London is unique in regards to invasive non-native species as new and previously unseen species often establish first in our urban landscape. One such species, Johnson grass (Sorghum halepense), is already known as a highly invasive species in other locations throughout the world.
Johnson grass has become naturalised in areas of the United States of America. It currently costs the US millions of dollars annually due to its ability to contaminate crops and reduce overall yield of pastures. It is also know to produce toxic amounts of cyanide if growing under stressful conditions such as extreme cold and frosts, leading to loss of stock.
While this might not appear to be a concern for Great Britain there is still a responsibility to manage such as species due to its known track record in other countries. Treatment of this population was highlighted as necessary within London for several key reasons:
- It is able to spread by both seed and rhizomes, meaning it is has a increased chance of spread
- It will grow in a range of habitats, which means it has an increase possible chance of success when it spreads from the current location.
- It is able to easily create monocultures meaning that it can cover an entire area and outcompete other species not allowing them to grow.
- It is a major economic and environmental concern in agriculturally dependant countries as it is able to infest and contaminate grain and sorghum crops, with reports of up to 50% yield losses.
- Management is made more difficult as it is able to quickly develop tolerance to herbicides and create new ecotypes in response to new habitat conditions.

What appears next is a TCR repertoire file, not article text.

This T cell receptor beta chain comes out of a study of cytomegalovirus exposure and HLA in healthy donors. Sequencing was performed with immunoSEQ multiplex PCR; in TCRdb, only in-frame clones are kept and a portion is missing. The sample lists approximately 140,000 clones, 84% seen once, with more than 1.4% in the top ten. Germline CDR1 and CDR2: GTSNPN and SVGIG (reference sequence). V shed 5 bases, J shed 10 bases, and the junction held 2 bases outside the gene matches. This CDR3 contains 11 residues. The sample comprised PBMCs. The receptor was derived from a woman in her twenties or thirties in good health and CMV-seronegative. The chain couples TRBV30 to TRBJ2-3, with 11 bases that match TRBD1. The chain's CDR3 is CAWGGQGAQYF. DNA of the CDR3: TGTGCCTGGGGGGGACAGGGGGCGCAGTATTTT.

- Individual plants can become poisonous if stressed.
- The species removal from London is a precautionary measure due to the economical and environmental damage it is known to cause throughout the world.
When the population was first recorded it only covered a distance of approximately 50 meters and consists of only around 60-70 individuals. This size of population meant that it was at a stage where it could be treated and removed quickly. Consent was received by the landowner and contractors have been visiting the site frequently since this time. Manual removal was found to be the most effective technique as both strimming and herbicide has been used previously by the land managers to little success. While manual removal is initially a more costly solution it meant that removal would be longer term and would not rely on the use of chemicals for success.
To date, several visits have been completed with a dramatic reduction in the population size recorded. The last visit in October 2014 found only several individuals remaining on site which were removed at that time. The site will be monitored for regeneration of any remaining seeds or vegative matter and slowly over time the frequency of monitoring visits to site will be reduced.
Overall the programme has been seen as a success as it has enabled the removal of a previously unrecorded invasive non-native species within London. Its shows that by being reported quickly and by responding quickly, species are able to be treated at a fraction of the price that they may cost if left to establish.